When you have a computer, you ultimately have many things besides just a box that can store and process a lot of information. You have a powerful communications tool. You have a machine which can do things that you can not, while you do things that it can not (such as anything that involves actual thought). You also have a certain type of responsibility which borders on actually having a full fledged hobby, whether you really want to or not. A computer is a lot of responsibility, rather like having a pet. Of course, the simile breaks down a little bit, when you consider that this is a pet that can not move on its own, and can do all kinds of tricks that very few people really understand (rather like having a magical lizard that can teleport around the room, or a fish that can grow to be a mile long).
Of course, the relationship between computer owner and computer is a complicated one. Not so much because you have a lot of different files to keep track of, or because you have to manage your schedule carefully to make sure that everything gets done (in spite of all the attractive temptations that exist on a computer). You have also got to update on a regular basis, whether you like it or not. See, computer software is frequently released without being completely done. Except in the case of recognizing new online threats, which will probably never be done. At any rate, updates are a good idea.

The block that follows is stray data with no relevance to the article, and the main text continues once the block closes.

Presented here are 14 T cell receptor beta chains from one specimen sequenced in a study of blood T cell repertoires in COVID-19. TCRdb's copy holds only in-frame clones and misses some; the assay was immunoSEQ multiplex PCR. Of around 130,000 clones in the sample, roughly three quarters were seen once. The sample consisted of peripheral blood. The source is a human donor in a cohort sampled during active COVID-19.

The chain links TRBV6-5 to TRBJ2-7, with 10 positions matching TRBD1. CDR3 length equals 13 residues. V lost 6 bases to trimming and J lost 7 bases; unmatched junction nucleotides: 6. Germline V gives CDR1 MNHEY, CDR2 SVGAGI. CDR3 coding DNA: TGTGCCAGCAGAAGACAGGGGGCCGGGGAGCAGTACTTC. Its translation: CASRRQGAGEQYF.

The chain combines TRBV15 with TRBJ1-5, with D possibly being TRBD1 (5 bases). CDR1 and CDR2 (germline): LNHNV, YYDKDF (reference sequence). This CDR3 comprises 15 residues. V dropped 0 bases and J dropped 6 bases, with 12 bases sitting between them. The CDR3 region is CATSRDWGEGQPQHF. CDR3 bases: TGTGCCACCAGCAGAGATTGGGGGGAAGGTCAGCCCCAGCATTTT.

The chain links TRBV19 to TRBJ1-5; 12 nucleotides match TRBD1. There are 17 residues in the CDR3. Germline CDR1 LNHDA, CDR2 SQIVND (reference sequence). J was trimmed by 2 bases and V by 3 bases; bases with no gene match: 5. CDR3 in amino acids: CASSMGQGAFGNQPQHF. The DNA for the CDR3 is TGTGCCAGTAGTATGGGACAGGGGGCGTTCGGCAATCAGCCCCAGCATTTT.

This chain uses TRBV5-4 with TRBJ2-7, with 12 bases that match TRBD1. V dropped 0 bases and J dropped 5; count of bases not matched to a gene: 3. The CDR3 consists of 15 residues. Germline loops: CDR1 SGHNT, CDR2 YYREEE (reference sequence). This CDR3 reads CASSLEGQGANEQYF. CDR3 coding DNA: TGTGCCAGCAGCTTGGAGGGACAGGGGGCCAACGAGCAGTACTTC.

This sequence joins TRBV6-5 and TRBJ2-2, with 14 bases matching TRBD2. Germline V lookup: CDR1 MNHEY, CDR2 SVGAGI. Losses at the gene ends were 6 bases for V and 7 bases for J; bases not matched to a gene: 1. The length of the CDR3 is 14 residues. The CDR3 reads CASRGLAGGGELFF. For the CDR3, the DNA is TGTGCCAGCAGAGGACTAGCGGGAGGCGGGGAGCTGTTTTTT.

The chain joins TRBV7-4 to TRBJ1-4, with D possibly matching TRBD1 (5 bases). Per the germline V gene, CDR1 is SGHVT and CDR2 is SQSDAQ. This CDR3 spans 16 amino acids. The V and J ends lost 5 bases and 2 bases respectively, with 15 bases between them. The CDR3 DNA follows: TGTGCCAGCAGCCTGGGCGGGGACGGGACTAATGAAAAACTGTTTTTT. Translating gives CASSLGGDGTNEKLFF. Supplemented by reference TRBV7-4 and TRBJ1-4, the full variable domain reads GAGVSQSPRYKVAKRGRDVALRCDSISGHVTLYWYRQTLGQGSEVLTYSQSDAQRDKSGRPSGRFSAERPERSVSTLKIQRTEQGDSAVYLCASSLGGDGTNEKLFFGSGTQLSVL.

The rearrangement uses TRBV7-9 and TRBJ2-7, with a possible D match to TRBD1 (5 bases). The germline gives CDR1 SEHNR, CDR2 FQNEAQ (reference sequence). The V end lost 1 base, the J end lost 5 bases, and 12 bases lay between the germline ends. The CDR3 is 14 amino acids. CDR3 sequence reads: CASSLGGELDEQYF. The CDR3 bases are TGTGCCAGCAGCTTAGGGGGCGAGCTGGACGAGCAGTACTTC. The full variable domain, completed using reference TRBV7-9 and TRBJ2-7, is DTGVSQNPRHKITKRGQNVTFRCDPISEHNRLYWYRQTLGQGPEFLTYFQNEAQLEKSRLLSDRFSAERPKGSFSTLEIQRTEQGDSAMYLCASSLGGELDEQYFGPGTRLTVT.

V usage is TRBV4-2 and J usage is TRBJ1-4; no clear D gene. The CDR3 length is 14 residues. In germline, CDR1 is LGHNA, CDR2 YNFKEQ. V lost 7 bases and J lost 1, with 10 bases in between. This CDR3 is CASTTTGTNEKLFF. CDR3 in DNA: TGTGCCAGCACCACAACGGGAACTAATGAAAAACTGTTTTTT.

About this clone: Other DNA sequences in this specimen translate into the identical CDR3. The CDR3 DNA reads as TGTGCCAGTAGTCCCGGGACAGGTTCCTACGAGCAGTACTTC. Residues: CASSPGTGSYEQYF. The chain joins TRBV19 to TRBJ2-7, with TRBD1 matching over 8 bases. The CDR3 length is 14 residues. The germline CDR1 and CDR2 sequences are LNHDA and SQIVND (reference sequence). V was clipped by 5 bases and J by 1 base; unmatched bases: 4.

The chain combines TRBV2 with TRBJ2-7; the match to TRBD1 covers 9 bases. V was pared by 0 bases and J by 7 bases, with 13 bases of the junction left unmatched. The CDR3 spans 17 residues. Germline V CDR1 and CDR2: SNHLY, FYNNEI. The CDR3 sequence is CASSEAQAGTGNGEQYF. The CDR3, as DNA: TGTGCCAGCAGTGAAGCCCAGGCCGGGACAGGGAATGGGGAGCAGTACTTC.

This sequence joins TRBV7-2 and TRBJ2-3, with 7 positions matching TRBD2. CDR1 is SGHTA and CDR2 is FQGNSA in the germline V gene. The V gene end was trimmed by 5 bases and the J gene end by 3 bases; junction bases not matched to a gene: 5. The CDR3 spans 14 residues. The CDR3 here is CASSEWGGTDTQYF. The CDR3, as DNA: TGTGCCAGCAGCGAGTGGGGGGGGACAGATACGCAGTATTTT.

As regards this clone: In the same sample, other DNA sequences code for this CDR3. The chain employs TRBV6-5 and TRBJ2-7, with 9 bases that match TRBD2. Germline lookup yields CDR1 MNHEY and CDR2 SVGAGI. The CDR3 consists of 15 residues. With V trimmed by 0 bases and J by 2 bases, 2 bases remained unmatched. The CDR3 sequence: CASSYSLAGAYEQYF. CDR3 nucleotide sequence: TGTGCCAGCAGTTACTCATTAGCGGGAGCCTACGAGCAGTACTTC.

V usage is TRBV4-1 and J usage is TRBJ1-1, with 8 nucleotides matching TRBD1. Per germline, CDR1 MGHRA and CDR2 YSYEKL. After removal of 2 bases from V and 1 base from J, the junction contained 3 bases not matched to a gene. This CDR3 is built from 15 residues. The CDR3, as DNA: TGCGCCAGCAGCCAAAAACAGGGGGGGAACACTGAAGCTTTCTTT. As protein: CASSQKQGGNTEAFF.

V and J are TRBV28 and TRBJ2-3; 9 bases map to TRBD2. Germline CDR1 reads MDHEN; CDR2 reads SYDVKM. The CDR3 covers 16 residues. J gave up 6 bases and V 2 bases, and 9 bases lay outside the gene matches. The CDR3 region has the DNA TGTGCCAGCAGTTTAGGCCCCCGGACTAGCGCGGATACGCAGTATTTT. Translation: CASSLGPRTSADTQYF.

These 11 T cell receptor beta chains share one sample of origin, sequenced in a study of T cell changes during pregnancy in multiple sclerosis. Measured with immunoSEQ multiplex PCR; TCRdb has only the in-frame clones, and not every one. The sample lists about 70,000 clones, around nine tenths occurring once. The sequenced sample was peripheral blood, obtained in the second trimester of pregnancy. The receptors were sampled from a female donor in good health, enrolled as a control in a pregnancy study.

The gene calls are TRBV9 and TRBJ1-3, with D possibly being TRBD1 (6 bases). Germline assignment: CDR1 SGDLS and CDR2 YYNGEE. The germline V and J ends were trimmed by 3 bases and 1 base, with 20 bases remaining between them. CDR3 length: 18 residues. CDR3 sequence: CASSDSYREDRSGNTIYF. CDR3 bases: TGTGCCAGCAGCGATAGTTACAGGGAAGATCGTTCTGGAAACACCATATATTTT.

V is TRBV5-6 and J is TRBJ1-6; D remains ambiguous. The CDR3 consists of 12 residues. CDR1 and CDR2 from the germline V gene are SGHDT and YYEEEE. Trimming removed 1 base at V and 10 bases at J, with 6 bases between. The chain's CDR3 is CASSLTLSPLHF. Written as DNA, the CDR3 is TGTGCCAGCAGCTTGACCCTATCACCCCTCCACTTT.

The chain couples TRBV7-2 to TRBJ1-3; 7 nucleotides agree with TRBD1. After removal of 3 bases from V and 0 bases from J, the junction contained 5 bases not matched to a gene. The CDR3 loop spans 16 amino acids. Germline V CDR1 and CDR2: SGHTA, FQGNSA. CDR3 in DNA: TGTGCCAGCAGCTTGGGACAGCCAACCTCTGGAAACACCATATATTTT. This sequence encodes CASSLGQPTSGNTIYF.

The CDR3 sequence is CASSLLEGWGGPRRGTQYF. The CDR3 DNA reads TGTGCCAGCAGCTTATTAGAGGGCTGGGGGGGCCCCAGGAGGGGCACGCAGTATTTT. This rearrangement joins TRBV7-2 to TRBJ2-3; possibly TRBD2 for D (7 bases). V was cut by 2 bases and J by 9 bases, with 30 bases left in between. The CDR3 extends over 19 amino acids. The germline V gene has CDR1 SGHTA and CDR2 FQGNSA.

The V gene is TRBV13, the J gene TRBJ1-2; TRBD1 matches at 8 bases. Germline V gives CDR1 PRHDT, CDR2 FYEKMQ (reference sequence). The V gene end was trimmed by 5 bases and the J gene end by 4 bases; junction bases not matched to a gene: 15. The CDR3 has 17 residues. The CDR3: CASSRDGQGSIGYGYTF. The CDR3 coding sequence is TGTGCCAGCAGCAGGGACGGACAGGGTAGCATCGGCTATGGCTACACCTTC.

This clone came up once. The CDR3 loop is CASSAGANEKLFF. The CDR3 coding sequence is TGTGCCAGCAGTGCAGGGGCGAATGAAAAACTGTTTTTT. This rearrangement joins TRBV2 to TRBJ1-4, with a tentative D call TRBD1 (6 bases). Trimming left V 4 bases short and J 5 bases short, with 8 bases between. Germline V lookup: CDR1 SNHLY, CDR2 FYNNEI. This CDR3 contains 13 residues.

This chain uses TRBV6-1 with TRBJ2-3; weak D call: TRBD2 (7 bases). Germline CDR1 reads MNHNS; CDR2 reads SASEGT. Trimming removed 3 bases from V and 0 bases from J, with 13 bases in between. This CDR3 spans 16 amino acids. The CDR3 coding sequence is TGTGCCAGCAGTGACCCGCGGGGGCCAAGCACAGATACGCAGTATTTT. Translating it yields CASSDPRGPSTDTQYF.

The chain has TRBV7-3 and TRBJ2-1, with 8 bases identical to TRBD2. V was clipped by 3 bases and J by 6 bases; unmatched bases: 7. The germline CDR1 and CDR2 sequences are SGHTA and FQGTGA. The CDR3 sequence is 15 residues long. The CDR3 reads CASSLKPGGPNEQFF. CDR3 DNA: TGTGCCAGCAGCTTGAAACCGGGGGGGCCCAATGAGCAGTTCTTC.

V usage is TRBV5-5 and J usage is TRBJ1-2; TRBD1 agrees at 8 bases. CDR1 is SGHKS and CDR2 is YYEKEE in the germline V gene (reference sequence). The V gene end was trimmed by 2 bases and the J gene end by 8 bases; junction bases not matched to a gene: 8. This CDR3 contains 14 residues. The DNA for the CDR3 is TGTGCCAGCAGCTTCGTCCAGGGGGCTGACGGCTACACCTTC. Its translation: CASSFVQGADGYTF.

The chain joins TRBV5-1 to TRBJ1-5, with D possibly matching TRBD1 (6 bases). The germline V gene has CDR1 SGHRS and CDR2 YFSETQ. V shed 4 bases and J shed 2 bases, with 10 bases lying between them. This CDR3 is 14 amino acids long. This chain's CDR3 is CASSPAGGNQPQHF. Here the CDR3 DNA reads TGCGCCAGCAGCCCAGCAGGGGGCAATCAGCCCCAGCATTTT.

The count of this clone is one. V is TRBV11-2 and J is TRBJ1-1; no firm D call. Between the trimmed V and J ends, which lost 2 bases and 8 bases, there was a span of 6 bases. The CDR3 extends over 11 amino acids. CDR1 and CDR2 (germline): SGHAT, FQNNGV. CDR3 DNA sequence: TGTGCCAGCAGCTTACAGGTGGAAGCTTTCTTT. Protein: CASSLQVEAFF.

What a lot of people do not realize about updating is that you might not want to update every time a new patch becomes available. When you really think about it, do you really want to be the guinea pig that the designers of the software end up using to figure out whether the patch ends up doing more good than harm? Inevitably, you are going to face issues of that nature, because a lot of times the software itself is going to need a lot of patches before it really works properly.